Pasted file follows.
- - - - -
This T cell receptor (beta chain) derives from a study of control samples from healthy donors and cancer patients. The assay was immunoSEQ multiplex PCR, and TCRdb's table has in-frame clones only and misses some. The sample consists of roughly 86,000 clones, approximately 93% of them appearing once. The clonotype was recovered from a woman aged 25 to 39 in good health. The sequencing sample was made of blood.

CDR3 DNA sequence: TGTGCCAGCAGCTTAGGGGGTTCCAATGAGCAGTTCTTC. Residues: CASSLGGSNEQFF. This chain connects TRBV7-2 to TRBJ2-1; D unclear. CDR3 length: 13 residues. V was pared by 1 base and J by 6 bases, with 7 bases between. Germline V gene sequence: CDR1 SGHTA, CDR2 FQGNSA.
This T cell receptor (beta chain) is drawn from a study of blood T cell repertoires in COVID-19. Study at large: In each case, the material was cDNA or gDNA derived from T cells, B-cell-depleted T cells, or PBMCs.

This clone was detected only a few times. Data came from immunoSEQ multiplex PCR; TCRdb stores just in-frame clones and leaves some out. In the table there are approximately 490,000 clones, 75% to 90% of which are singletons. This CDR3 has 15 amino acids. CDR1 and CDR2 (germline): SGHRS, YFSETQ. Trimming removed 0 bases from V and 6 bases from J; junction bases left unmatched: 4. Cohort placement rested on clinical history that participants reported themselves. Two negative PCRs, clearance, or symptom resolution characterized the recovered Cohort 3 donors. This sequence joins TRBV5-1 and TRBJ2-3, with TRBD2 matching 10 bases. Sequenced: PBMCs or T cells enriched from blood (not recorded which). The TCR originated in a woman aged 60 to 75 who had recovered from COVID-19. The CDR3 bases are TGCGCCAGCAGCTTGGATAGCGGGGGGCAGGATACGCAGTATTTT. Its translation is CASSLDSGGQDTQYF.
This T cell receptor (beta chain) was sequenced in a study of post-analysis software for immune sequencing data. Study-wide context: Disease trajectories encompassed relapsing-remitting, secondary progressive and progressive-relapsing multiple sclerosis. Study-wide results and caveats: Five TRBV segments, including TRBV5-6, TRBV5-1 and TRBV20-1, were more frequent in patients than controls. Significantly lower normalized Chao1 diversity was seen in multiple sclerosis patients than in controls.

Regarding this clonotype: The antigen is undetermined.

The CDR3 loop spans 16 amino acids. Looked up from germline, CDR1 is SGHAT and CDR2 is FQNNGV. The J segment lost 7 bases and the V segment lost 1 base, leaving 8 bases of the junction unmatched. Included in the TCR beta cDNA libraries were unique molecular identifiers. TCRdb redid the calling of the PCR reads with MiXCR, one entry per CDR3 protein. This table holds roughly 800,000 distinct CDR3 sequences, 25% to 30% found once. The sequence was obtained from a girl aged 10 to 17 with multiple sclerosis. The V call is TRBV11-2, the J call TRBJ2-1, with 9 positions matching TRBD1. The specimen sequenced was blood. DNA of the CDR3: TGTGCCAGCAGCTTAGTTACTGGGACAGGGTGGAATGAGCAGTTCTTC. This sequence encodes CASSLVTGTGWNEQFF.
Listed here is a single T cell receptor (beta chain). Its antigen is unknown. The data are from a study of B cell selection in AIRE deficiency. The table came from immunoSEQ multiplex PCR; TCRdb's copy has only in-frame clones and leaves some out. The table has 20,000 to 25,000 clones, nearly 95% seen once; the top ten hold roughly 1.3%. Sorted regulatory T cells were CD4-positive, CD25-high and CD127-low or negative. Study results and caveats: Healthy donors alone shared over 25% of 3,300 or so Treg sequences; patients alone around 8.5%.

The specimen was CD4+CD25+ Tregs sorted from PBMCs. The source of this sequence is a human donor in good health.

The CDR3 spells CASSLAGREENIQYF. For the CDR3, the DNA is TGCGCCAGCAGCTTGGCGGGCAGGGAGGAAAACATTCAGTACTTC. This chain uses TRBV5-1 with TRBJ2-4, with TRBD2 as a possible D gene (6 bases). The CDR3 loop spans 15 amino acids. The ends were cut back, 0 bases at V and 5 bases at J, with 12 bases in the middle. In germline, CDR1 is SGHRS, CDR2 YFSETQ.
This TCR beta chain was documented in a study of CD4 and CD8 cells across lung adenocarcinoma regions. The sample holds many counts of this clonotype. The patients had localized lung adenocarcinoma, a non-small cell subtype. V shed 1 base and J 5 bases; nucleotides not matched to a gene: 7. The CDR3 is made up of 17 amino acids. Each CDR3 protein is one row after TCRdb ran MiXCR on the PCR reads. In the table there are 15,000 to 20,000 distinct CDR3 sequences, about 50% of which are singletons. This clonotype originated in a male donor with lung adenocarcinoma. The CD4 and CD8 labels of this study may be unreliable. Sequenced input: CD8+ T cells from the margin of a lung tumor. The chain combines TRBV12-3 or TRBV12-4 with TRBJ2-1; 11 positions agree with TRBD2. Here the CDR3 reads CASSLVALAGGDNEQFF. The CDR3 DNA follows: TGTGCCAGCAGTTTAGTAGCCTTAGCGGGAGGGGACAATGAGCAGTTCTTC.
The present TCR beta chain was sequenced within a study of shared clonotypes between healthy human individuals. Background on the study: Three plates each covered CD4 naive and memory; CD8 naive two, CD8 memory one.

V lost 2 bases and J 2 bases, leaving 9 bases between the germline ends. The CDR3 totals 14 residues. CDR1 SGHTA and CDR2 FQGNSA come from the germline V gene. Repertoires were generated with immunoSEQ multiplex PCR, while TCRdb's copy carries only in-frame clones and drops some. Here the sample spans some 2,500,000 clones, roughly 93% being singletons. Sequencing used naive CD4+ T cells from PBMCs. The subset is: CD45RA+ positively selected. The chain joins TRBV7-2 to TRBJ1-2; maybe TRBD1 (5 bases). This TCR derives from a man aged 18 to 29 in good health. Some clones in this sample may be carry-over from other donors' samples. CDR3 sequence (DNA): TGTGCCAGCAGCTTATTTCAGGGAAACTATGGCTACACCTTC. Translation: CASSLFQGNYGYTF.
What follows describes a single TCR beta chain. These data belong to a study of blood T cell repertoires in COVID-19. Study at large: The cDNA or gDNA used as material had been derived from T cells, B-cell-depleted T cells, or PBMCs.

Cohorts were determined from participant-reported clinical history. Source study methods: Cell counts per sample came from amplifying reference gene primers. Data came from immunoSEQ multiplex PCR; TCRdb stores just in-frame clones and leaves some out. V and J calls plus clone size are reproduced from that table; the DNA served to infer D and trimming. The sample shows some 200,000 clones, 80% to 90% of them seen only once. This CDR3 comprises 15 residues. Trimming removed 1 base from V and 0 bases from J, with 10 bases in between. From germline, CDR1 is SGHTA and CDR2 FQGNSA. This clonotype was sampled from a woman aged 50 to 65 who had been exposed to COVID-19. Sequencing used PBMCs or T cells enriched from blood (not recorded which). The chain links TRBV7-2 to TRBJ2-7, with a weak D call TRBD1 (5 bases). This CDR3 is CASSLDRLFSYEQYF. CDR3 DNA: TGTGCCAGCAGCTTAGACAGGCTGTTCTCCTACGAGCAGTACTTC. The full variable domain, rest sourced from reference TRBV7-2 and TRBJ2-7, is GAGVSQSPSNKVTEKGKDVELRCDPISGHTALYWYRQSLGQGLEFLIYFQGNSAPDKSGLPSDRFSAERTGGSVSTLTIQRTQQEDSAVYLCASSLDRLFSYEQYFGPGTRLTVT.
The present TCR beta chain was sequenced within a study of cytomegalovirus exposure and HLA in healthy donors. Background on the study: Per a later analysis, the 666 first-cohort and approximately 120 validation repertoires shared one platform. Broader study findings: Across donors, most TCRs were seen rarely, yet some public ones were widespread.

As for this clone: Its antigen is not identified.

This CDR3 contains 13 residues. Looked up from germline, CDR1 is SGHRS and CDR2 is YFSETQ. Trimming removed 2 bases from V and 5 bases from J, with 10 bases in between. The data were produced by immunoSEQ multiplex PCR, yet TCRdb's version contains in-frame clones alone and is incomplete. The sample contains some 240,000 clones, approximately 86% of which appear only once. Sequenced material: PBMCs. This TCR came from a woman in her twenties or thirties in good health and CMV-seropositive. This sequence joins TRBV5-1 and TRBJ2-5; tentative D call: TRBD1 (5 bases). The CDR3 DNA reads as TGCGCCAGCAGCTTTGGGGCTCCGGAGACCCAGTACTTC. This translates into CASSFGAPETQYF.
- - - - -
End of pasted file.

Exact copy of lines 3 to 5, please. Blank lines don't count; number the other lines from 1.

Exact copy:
This T cell receptor (beta chain) is drawn from a study of blood T cell repertoires in COVID-19. Study at large: In each case, the material was cDNA or gDNA derived from T cells, B-cell-depleted T cells, or PBMCs.

This clone was detected only a few times. Data came from immunoSEQ multiplex PCR; TCRdb stores just in-frame clones and leaves some out. In the table there are approximately 490,000 clones, 75% to 90% of which are singletons. This CDR3 has 15 amino acids. CDR1 and CDR2 (germline): SGHRS, YFSETQ. Trimming removed 0 bases from V and 6 bases from J; junction bases left unmatched: 4. Cohort placement rested on clinical history that participants reported themselves. Two negative PCRs, clearance, or symptom resolution characterized the recovered Cohort 3 donors. This sequence joins TRBV5-1 and TRBJ2-3, with TRBD2 matching 10 bases. Sequenced: PBMCs or T cells enriched from blood (not recorded which). The TCR originated in a woman aged 60 to 75 who had recovered from COVID-19. The CDR3 bases are TGCGCCAGCAGCTTGGATAGCGGGGGGCAGGATACGCAGTATTTT. Its translation is CASSLDSGGQDTQYF.
This T cell receptor (beta chain) was sequenced in a study of post-analysis software for immune sequencing data. Study-wide context: Disease trajectories encompassed relapsing-remitting, secondary progressive and progressive-relapsing multiple sclerosis. Study-wide results and caveats: Five TRBV segments, including TRBV5-6, TRBV5-1 and TRBV20-1, were more frequent in patients than controls. Significantly lower normalized Chao1 diversity was seen in multiple sclerosis patients than in controls.